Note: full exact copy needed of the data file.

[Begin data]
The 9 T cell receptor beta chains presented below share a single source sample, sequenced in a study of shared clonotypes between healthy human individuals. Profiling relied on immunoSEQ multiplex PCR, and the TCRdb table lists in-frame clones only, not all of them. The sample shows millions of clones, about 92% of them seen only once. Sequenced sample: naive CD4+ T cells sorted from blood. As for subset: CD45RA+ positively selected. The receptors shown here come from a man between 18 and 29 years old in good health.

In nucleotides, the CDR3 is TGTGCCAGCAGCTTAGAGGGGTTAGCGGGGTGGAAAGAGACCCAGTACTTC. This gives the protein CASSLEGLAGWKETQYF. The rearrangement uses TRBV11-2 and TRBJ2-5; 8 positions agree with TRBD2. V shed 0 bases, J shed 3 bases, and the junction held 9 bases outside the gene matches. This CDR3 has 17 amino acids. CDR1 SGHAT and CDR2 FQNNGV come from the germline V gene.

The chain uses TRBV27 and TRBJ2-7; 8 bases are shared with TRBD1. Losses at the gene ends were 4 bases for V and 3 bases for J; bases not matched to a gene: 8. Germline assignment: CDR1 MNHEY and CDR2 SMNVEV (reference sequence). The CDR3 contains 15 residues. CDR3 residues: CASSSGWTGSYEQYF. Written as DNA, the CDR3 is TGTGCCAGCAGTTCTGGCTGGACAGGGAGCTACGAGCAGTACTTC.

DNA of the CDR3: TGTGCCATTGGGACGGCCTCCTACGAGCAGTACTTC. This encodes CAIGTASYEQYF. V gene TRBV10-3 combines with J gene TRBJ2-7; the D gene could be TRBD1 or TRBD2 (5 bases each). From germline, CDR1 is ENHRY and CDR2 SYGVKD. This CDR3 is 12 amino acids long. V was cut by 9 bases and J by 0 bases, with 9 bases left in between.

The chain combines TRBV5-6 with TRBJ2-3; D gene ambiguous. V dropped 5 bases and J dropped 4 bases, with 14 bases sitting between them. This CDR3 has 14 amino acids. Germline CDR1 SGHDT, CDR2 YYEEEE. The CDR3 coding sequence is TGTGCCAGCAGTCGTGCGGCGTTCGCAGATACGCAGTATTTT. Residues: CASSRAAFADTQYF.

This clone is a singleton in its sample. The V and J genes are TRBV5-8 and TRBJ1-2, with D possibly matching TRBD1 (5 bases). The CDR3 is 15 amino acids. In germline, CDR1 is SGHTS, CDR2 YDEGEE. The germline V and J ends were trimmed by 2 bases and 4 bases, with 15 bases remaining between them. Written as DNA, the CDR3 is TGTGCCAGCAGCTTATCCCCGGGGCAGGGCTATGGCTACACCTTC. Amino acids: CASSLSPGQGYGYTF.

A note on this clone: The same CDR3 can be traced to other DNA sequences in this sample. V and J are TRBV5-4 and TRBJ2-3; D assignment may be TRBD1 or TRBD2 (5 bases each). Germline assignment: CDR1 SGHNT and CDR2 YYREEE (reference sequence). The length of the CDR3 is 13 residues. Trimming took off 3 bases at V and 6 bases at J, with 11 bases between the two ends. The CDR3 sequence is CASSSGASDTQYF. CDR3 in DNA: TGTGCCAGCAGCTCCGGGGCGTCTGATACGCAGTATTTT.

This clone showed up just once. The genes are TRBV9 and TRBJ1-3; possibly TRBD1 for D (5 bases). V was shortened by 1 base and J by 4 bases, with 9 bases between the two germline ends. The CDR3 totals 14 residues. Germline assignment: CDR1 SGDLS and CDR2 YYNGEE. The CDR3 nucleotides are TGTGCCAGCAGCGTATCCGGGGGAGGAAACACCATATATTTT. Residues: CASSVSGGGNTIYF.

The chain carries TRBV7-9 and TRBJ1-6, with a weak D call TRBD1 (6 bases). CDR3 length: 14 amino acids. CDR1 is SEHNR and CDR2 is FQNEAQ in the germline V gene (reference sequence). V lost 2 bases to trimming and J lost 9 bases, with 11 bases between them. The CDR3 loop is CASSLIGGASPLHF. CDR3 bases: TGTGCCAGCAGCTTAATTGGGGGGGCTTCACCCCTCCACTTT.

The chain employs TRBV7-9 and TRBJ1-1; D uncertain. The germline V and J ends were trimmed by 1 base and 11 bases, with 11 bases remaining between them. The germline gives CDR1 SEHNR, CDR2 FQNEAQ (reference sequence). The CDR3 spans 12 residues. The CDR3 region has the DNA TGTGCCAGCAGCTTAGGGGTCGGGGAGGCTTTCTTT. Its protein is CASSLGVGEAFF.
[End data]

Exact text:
The 9 T cell receptor beta chains presented below share a single source sample, sequenced in a study of shared clonotypes between healthy human individuals. Profiling relied on immunoSEQ multiplex PCR, and the TCRdb table lists in-frame clones only, not all of them. The sample shows millions of clones, about 92% of them seen only once. Sequenced sample: naive CD4+ T cells sorted from blood. As for subset: CD45RA+ positively selected. The receptors shown here come from a man between 18 and 29 years old in good health.

In nucleotides, the CDR3 is TGTGCCAGCAGCTTAGAGGGGTTAGCGGGGTGGAAAGAGACCCAGTACTTC. This gives the protein CASSLEGLAGWKETQYF. The rearrangement uses TRBV11-2 and TRBJ2-5; 8 positions agree with TRBD2. V shed 0 bases, J shed 3 bases, and the junction held 9 bases outside the gene matches. This CDR3 has 17 amino acids. CDR1 SGHAT and CDR2 FQNNGV come from the germline V gene.

The chain uses TRBV27 and TRBJ2-7; 8 bases are shared with TRBD1. Losses at the gene ends were 4 bases for V and 3 bases for J; bases not matched to a gene: 8. Germline assignment: CDR1 MNHEY and CDR2 SMNVEV (reference sequence). The CDR3 contains 15 residues. CDR3 residues: CASSSGWTGSYEQYF. Written as DNA, the CDR3 is TGTGCCAGCAGTTCTGGCTGGACAGGGAGCTACGAGCAGTACTTC.

DNA of the CDR3: TGTGCCATTGGGACGGCCTCCTACGAGCAGTACTTC. This encodes CAIGTASYEQYF. V gene TRBV10-3 combines with J gene TRBJ2-7; the D gene could be TRBD1 or TRBD2 (5 bases each). From germline, CDR1 is ENHRY and CDR2 SYGVKD. This CDR3 is 12 amino acids long. V was cut by 9 bases and J by 0 bases, with 9 bases left in between.

The chain combines TRBV5-6 with TRBJ2-3; D gene ambiguous. V dropped 5 bases and J dropped 4 bases, with 14 bases sitting between them. This CDR3 has 14 amino acids. Germline CDR1 SGHDT, CDR2 YYEEEE. The CDR3 coding sequence is TGTGCCAGCAGTCGTGCGGCGTTCGCAGATACGCAGTATTTT. Residues: CASSRAAFADTQYF.

This clone is a singleton in its sample. The V and J genes are TRBV5-8 and TRBJ1-2, with D possibly matching TRBD1 (5 bases). The CDR3 is 15 amino acids. In germline, CDR1 is SGHTS, CDR2 YDEGEE. The germline V and J ends were trimmed by 2 bases and 4 bases, with 15 bases remaining between them. Written as DNA, the CDR3 is TGTGCCAGCAGCTTATCCCCGGGGCAGGGCTATGGCTACACCTTC. Amino acids: CASSLSPGQGYGYTF.

A note on this clone: The same CDR3 can be traced to other DNA sequences in this sample. V and J are TRBV5-4 and TRBJ2-3; D assignment may be TRBD1 or TRBD2 (5 bases each). Germline assignment: CDR1 SGHNT and CDR2 YYREEE (reference sequence). The length of the CDR3 is 13 residues. Trimming took off 3 bases at V and 6 bases at J, with 11 bases between the two ends. The CDR3 sequence is CASSSGASDTQYF. CDR3 in DNA: TGTGCCAGCAGCTCCGGGGCGTCTGATACGCAGTATTTT.

This clone showed up just once. The genes are TRBV9 and TRBJ1-3; possibly TRBD1 for D (5 bases). V was shortened by 1 base and J by 4 bases, with 9 bases between the two germline ends. The CDR3 totals 14 residues. Germline assignment: CDR1 SGDLS and CDR2 YYNGEE. The CDR3 nucleotides are TGTGCCAGCAGCGTATCCGGGGGAGGAAACACCATATATTTT. Residues: CASSVSGGGNTIYF.

The chain carries TRBV7-9 and TRBJ1-6, with a weak D call TRBD1 (6 bases). CDR3 length: 14 amino acids. CDR1 is SEHNR and CDR2 is FQNEAQ in the germline V gene (reference sequence). V lost 2 bases to trimming and J lost 9 bases, with 11 bases between them. The CDR3 loop is CASSLIGGASPLHF. CDR3 bases: TGTGCCAGCAGCTTAATTGGGGGGGCTTCACCCCTCCACTTT.

The chain employs TRBV7-9 and TRBJ1-1; D uncertain. The germline V and J ends were trimmed by 1 base and 11 bases, with 11 bases remaining between them. The germline gives CDR1 SEHNR, CDR2 FQNEAQ (reference sequence). The CDR3 spans 12 residues. The CDR3 region has the DNA TGTGCCAGCAGCTTAGGGGTCGGGGAGGCTTTCTTT. Its protein is CASSLGVGEAFF.